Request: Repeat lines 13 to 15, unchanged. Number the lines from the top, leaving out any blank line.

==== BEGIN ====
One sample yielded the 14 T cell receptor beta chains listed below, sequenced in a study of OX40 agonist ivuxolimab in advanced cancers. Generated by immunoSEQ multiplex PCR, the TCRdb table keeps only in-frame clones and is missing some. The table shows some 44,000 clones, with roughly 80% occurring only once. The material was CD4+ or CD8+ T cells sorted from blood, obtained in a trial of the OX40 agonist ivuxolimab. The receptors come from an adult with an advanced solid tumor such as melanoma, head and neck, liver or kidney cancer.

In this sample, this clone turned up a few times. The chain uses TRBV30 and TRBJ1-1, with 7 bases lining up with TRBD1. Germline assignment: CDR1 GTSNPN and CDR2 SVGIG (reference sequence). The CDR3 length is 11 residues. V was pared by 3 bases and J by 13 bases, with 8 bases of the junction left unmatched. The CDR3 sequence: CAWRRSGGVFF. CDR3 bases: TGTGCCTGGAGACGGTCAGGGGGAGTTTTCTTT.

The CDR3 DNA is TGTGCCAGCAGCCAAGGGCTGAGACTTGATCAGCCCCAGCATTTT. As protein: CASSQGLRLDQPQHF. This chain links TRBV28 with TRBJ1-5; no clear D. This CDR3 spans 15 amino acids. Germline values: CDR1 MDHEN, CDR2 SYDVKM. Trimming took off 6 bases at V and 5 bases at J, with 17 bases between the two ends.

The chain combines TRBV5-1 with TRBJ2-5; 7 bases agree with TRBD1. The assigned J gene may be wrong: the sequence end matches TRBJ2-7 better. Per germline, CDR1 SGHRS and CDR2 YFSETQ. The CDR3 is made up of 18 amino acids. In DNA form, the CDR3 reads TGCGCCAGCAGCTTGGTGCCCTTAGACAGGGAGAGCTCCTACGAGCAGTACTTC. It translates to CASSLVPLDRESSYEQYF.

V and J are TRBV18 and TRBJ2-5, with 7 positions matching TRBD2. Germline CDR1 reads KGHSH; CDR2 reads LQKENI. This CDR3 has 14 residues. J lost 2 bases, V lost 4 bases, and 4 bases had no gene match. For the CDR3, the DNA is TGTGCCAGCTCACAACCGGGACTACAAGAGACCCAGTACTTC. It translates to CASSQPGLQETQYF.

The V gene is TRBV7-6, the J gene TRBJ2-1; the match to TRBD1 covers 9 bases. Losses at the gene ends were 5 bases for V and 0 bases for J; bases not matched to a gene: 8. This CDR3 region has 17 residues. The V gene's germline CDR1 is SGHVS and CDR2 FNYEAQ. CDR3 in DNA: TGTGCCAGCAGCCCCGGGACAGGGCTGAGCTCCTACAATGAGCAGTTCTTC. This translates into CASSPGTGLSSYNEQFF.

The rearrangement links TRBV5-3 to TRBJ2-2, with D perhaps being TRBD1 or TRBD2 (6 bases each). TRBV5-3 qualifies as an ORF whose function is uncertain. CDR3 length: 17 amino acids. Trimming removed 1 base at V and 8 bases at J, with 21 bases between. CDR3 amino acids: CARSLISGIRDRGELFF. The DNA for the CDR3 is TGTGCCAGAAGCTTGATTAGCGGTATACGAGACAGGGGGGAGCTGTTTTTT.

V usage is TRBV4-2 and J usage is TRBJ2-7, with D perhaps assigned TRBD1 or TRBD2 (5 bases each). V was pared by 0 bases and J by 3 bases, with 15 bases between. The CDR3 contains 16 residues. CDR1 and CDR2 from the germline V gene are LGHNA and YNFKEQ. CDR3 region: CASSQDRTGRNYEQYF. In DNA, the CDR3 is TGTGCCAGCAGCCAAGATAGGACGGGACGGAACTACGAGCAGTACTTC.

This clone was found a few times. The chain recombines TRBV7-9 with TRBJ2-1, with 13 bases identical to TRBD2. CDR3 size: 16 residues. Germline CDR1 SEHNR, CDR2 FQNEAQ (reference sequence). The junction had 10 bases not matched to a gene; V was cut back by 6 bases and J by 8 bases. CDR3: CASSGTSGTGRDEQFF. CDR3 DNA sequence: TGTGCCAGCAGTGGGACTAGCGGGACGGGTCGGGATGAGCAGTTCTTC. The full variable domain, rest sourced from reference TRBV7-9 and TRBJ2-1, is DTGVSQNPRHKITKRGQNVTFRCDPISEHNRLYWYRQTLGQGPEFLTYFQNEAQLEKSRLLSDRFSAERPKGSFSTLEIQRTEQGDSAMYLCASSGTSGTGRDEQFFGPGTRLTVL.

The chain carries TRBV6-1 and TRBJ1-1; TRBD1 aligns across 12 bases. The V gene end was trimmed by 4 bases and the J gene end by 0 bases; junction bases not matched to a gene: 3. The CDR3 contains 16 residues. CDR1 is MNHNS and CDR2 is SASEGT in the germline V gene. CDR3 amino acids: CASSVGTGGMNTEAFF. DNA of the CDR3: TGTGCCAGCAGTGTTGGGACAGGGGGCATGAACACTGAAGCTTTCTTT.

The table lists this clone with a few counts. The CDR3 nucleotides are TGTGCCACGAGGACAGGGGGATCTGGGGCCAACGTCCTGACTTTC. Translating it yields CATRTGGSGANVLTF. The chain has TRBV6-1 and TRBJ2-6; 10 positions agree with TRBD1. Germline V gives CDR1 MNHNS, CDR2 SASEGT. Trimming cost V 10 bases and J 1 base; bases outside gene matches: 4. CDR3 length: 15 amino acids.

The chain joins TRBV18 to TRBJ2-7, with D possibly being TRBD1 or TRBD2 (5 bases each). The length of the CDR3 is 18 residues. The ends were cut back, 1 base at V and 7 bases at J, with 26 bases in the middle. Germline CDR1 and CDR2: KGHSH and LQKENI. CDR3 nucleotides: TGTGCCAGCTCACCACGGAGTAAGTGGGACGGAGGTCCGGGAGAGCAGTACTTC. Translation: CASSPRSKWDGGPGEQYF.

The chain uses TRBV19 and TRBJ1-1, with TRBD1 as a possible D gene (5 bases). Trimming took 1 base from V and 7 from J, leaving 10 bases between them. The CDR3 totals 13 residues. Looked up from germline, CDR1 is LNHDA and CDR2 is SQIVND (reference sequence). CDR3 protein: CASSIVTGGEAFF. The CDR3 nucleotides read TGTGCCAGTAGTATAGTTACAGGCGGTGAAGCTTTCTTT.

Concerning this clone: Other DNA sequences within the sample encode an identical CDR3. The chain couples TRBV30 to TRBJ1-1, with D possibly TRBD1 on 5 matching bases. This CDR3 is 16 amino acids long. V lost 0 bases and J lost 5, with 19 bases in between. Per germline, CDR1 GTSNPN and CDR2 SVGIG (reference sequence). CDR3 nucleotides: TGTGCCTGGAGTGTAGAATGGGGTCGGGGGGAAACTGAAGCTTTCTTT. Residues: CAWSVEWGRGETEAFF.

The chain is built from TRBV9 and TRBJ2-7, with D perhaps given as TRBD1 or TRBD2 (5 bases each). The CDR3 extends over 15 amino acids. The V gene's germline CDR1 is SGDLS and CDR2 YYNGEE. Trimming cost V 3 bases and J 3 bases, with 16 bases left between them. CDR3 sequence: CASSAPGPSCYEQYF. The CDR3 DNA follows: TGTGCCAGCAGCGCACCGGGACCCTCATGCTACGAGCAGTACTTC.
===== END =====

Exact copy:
The chain uses TRBV19 and TRBJ1-1, with TRBD1 as a possible D gene (5 bases). Trimming took 1 base from V and 7 from J, leaving 10 bases between them. The CDR3 totals 13 residues. Looked up from germline, CDR1 is LNHDA and CDR2 is SQIVND (reference sequence). CDR3 protein: CASSIVTGGEAFF. The CDR3 nucleotides read TGTGCCAGTAGTATAGTTACAGGCGGTGAAGCTTTCTTT.

Concerning this clone: Other DNA sequences within the sample encode an identical CDR3. The chain couples TRBV30 to TRBJ1-1, with D possibly TRBD1 on 5 matching bases. This CDR3 is 16 amino acids long. V lost 0 bases and J lost 5, with 19 bases in between. Per germline, CDR1 GTSNPN and CDR2 SVGIG (reference sequence). CDR3 nucleotides: TGTGCCTGGAGTGTAGAATGGGGTCGGGGGGAAACTGAAGCTTTCTTT. Residues: CAWSVEWGRGETEAFF.

The chain is built from TRBV9 and TRBJ2-7, with D perhaps given as TRBD1 or TRBD2 (5 bases each). The CDR3 extends over 15 amino acids. The V gene's germline CDR1 is SGDLS and CDR2 YYNGEE. Trimming cost V 3 bases and J 3 bases, with 16 bases left between them. CDR3 sequence: CASSAPGPSCYEQYF. The CDR3 DNA follows: TGTGCCAGCAGCGCACCGGGACCCTCATGCTACGAGCAGTACTTC.